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Showing posts from 2013

Day 21

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Train handles and garlands.

Day 20

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Day 19

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Gandhi's library.

Day 18

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Day 17

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Day 16

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An unusual and awesome Christmas Day.

Day 15

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Day 14

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Carrots and more shoes.

Day 13

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The world's largest sundial.  And a motorbike.

Day 12

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Day 11

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Day 10

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Santa!











Just kidding: Taj Mahal!

Day 9

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Brotherly love.

Day 8

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Day 7

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Finally.

Day 6

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An amazing tractor, and more amazing Ajanta Caves.  Such a long story about them, I'll tell you later...or wikipedia can. 

Day 5

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Cave 16 at Ellora Caves, built in the 6th century AD. 
But more exciting:  a baby monkey!

Day 4

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Full service taxi.

Day 3

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Chhatrapati Shivaji Terminal or CST or Victoria Terminal, or VT.

Day 2

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Okay, so only on day two and I cannot narrow it down to one picture.  So here are three, and I haven't even included the stereotypical cow in the street picture.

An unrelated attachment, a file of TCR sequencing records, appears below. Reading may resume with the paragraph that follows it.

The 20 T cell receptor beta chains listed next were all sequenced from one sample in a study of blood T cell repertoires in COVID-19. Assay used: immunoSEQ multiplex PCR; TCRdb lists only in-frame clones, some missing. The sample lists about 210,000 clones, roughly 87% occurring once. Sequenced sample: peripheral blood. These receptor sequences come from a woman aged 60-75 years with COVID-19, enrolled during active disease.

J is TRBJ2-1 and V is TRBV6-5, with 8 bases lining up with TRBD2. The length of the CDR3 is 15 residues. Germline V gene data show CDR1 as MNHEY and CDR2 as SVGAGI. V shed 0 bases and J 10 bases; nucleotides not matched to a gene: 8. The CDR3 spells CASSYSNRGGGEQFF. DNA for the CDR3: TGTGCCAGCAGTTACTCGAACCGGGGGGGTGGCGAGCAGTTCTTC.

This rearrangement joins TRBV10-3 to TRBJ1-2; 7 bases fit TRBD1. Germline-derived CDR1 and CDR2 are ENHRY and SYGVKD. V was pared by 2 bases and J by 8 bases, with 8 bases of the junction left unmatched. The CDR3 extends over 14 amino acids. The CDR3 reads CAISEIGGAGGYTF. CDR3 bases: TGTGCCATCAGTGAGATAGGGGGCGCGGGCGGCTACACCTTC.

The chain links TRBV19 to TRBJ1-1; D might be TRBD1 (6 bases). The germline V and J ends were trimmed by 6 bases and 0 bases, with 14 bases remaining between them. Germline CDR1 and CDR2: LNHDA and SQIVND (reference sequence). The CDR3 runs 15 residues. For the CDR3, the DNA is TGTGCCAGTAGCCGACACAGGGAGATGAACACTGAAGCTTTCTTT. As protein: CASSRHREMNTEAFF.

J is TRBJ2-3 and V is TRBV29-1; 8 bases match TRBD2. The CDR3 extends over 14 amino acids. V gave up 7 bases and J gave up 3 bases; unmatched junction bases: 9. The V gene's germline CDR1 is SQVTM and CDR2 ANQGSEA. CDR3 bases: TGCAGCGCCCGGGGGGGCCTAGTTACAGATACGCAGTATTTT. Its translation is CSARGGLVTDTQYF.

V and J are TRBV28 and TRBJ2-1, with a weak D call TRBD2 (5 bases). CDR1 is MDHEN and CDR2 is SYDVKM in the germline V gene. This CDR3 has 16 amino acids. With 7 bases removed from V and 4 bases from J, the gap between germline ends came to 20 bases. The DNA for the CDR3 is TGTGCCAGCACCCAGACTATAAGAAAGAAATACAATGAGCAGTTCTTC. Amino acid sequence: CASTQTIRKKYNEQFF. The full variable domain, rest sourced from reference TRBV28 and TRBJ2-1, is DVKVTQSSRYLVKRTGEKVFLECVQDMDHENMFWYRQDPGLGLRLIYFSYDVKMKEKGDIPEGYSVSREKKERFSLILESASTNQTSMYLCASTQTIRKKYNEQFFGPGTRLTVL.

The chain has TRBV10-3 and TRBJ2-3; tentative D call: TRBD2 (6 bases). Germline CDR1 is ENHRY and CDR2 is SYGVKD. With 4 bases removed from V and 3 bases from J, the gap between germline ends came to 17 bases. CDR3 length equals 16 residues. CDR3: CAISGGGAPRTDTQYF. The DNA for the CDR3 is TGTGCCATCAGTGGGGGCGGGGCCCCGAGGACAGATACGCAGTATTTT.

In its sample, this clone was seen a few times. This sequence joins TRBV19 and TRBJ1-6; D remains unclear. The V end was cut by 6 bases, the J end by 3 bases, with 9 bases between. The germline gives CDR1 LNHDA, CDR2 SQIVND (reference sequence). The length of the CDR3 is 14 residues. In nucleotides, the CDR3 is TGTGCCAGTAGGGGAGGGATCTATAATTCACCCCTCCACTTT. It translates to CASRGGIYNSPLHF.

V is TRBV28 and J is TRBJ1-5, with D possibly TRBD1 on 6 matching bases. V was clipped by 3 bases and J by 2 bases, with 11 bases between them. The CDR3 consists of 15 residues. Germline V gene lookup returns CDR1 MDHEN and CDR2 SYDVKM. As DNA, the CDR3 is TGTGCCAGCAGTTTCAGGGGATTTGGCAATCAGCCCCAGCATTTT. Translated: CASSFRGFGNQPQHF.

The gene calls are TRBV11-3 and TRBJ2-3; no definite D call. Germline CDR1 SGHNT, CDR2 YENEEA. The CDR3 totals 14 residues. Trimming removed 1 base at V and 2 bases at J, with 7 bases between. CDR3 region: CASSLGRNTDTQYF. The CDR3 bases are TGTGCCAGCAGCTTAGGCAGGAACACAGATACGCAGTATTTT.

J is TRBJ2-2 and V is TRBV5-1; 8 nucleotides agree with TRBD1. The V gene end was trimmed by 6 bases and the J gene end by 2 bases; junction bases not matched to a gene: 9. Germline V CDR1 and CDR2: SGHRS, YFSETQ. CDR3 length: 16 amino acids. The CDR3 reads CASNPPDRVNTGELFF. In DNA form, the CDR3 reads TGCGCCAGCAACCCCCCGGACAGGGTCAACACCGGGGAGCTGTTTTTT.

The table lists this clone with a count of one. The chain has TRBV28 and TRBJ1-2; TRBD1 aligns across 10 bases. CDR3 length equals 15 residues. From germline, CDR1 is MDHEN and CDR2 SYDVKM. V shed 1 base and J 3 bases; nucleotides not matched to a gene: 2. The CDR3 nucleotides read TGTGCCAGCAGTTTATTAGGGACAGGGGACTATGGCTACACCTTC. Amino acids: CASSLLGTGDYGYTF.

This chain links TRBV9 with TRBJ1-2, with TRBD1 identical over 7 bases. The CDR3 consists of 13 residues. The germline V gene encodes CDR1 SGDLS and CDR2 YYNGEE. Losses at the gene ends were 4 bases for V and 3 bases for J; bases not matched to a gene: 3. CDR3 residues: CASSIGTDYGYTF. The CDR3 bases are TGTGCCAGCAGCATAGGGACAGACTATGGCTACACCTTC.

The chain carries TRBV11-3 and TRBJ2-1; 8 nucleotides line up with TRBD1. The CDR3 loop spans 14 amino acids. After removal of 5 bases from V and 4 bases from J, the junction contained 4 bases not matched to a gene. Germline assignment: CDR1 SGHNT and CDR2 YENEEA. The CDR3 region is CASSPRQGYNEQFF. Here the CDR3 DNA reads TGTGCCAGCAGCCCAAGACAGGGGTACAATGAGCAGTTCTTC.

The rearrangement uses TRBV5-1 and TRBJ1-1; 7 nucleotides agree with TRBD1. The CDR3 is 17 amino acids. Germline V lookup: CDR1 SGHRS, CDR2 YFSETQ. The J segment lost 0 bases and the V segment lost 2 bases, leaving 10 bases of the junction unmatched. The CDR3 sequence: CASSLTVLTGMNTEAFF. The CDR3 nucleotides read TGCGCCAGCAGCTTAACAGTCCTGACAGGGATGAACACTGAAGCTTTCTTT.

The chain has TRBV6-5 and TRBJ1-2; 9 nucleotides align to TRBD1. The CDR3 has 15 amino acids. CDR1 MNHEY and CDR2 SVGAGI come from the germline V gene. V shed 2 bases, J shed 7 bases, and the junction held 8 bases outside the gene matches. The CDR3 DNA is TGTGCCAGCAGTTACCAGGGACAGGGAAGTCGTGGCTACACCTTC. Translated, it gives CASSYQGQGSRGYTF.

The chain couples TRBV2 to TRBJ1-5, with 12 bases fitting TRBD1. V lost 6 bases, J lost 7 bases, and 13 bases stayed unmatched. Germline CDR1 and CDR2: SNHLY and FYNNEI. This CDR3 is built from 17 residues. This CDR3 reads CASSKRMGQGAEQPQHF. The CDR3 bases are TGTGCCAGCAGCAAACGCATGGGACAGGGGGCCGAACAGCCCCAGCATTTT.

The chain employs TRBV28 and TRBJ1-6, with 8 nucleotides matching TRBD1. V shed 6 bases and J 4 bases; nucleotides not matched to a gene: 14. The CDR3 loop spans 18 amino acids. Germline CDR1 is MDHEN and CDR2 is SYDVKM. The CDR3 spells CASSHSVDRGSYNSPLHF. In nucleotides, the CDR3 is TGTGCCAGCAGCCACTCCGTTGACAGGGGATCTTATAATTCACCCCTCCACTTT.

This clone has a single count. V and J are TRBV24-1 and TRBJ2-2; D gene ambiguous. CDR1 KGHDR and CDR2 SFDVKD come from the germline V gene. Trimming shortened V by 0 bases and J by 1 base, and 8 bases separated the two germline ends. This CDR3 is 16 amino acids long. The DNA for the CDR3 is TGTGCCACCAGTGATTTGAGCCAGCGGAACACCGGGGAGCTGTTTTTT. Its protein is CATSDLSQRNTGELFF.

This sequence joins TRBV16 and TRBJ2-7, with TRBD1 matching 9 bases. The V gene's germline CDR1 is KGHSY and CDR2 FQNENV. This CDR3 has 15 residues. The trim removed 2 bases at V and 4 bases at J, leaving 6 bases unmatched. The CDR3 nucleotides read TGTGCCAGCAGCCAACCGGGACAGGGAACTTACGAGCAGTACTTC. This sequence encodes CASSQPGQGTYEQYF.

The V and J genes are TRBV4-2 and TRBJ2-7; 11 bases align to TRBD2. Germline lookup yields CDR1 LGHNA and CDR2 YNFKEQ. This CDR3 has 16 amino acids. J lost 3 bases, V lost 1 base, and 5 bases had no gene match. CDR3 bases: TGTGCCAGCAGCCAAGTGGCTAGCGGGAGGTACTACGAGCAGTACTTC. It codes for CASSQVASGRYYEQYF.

India Day 1

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There is so much to take in here, I know that I cannot do it justice in words until I have time to process it all. But, as a tease, I've decided to put an abbreviated version of a picture a day project for the rest of December. That is, as long as I can recharge the lappy, which remains to be seen. So, Day 1, flying over UAE.

Day 0

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No weather is going to make me late!  10 hours early to the airport...plenty of seating.

Black Thursday

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For the first time ever, I was coerced/forced/dragged to a post Thanksgiving shopping event.  There is a clear cast of black Friday shopping characters.  "The Planner" is strategic, cunning, and comes clutching competitors ads. They probably have a wing woman or two to grab and growl on their behalf.
"The Bloodthirsty One" will do whatever it takes, including throw themselves on a pile of crock pots while shouting "I'm buying all of these, nobody touch them!" at the top of their voice.  They'll enter the store with three carts, not just to fill them, but also as personal crowd control.
"The Ninja" took something out of your hands and checked out before you knew it.  Cart-less, ruthless, and back in the car within five minutes.
Those unfortunate enough to find themselves as "The Newbie" can't find a parking place, a cart, what they came for, and is at the end of every line.  They skipped Thanksgiving dessert for this crap.�…

Employment Process

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As I said in my last post, I am still employed, thank goodness.  In the time that I learned about these lay-offs and now, I decided to put double sided tape on my resume and throw it in all directions, just to see if it sticks anywhere.
Short story is that it hasn't.  But I have only heard back officially from one place.  I applied to a job I was mostly qualified for for the local government of my town.  I guess they're in a rush because I was asked to interview within a week of applying.  I caught the closing date just in time, which was one of those silly things that made me think "It's meant to be!" despite that I don't believe in that.
But anyway.  I put on my absolute best and absolute only business-type outfit and drove the five minutes to the interview.  A job that's five minutes from my door again reiterated "It's meant to be!".  Silly me.

I was nervous.  Really nervous.  All of my previous job interviews were laughably easy and info…

Redundancy

It is a sobering thought when you realize that everything you have and maintain you have because of your job.  Sobering, scary, and very adult.
It is one thing to realize this when gamely and happily employed.  At that point, it's something to muse about and help to motivate you to do your best to maintain that job.  It is quite another thing to realize this at the same time your job is suddenly hanging in the balance.

Many people avoid making adulthood career changes.  It makes sense to stay:  retirement plans, steady incomes, climbing that ladder, but what if that ladder is taken away while you're nearing the top?

I've been thinking about this problem a lot recently, as it came to light that my part time and full time jobs would be downsizing at the end of the year.